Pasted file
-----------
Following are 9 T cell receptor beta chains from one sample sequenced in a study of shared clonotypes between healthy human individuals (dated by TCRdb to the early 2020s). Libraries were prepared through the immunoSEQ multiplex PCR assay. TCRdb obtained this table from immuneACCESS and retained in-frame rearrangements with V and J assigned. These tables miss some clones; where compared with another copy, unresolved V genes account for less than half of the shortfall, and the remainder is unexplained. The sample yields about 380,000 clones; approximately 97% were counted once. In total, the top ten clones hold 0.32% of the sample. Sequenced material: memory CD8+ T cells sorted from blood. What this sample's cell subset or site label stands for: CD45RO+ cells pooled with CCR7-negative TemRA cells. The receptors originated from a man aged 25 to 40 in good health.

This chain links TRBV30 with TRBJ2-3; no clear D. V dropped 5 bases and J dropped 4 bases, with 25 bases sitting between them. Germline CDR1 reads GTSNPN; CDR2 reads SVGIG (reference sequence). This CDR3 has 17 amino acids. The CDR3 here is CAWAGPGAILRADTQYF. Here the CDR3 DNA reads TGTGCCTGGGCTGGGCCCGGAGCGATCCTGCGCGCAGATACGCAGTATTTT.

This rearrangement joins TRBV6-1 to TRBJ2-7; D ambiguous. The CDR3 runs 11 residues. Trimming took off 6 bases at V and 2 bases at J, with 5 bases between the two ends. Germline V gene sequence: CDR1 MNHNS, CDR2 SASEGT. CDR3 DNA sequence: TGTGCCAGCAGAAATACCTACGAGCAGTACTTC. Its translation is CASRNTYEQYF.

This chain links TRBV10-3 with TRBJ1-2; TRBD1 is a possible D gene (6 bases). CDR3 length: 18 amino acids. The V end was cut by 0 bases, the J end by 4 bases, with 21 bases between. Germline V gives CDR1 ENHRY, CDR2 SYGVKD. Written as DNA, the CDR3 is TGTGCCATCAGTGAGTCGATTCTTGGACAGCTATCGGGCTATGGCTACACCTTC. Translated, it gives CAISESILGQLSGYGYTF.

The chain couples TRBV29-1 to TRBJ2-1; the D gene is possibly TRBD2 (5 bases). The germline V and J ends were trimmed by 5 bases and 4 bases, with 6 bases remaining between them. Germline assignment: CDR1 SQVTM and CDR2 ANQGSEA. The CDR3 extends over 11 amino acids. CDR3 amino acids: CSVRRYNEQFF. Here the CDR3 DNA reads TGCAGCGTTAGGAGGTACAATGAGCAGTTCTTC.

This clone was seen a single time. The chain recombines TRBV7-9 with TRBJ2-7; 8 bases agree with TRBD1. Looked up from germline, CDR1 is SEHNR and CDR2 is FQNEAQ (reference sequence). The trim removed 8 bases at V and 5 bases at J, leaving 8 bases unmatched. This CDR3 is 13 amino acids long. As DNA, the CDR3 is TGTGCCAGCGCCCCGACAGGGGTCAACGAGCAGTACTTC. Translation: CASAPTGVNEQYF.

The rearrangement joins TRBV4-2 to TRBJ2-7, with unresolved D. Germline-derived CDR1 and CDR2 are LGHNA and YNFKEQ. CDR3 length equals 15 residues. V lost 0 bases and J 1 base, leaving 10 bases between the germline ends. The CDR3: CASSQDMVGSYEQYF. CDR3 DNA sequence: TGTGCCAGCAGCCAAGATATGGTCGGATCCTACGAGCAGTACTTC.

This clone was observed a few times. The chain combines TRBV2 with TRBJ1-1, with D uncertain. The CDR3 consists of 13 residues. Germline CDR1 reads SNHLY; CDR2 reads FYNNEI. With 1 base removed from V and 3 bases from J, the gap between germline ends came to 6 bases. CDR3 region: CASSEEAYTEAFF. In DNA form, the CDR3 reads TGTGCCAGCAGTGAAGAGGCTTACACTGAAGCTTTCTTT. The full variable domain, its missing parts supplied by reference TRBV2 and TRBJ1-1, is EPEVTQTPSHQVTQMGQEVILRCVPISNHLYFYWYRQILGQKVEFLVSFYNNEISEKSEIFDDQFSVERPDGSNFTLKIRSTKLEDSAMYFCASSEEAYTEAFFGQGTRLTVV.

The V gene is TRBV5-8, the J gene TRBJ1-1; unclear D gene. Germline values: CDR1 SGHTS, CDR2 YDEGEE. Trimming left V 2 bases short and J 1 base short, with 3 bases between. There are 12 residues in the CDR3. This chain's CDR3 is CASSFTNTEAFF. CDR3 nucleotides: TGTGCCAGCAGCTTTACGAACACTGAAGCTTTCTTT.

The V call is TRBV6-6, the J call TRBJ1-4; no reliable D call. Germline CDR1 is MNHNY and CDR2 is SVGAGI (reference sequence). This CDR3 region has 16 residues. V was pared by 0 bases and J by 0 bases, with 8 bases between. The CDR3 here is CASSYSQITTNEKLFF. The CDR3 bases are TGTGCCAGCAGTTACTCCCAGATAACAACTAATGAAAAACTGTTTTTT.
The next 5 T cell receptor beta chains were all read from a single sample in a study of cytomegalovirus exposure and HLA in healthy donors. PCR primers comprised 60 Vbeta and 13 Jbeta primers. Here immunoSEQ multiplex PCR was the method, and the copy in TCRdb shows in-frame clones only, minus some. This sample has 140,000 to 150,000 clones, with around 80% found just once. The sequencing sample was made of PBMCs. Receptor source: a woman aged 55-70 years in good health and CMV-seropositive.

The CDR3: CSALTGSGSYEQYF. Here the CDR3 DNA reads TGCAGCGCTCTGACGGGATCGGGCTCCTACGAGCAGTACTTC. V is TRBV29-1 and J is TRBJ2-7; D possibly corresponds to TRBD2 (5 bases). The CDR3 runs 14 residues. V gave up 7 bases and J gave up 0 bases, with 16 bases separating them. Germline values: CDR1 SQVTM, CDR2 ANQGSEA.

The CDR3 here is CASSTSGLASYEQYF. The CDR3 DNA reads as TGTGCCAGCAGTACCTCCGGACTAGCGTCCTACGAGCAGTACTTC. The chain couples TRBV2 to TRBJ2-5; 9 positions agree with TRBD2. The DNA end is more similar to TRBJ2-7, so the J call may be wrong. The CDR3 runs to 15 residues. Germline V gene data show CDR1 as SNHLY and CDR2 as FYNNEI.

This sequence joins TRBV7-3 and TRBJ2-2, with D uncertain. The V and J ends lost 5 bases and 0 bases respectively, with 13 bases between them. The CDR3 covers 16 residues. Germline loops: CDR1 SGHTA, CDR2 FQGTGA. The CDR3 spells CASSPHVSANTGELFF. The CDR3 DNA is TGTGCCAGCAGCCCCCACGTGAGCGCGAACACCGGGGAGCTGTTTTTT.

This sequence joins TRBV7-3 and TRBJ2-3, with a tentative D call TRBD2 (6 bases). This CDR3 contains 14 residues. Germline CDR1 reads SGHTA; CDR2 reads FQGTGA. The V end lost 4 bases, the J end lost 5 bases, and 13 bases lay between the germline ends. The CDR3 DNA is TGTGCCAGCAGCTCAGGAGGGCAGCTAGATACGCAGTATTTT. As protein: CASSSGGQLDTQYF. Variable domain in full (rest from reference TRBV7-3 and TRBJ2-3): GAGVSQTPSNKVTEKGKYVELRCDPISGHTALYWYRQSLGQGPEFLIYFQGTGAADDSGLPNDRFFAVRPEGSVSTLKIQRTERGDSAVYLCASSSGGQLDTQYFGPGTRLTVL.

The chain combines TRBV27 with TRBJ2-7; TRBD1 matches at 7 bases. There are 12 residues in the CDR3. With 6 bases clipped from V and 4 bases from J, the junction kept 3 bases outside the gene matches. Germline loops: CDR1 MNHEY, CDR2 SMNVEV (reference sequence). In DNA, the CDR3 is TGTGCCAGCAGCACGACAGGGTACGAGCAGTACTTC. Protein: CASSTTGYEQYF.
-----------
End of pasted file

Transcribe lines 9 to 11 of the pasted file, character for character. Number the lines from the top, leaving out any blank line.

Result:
The V gene is TRBV5-8, the J gene TRBJ1-1; unclear D gene. Germline values: CDR1 SGHTS, CDR2 YDEGEE. Trimming left V 2 bases short and J 1 base short, with 3 bases between. There are 12 residues in the CDR3. This chain's CDR3 is CASSFTNTEAFF. CDR3 nucleotides: TGTGCCAGCAGCTTTACGAACACTGAAGCTTTCTTT.

The V call is TRBV6-6, the J call TRBJ1-4; no reliable D call. Germline CDR1 is MNHNY and CDR2 is SVGAGI (reference sequence). This CDR3 region has 16 residues. V was pared by 0 bases and J by 0 bases, with 8 bases between. The CDR3 here is CASSYSQITTNEKLFF. The CDR3 bases are TGTGCCAGCAGTTACTCCCAGATAACAACTAATGAAAAACTGTTTTTT.
The next 5 T cell receptor beta chains were all read from a single sample in a study of cytomegalovirus exposure and HLA in healthy donors. PCR primers comprised 60 Vbeta and 13 Jbeta primers. Here immunoSEQ multiplex PCR was the method, and the copy in TCRdb shows in-frame clones only, minus some. This sample has 140,000 to 150,000 clones, with around 80% found just once. The sequencing sample was made of PBMCs. Receptor source: a woman aged 55-70 years in good health and CMV-seropositive.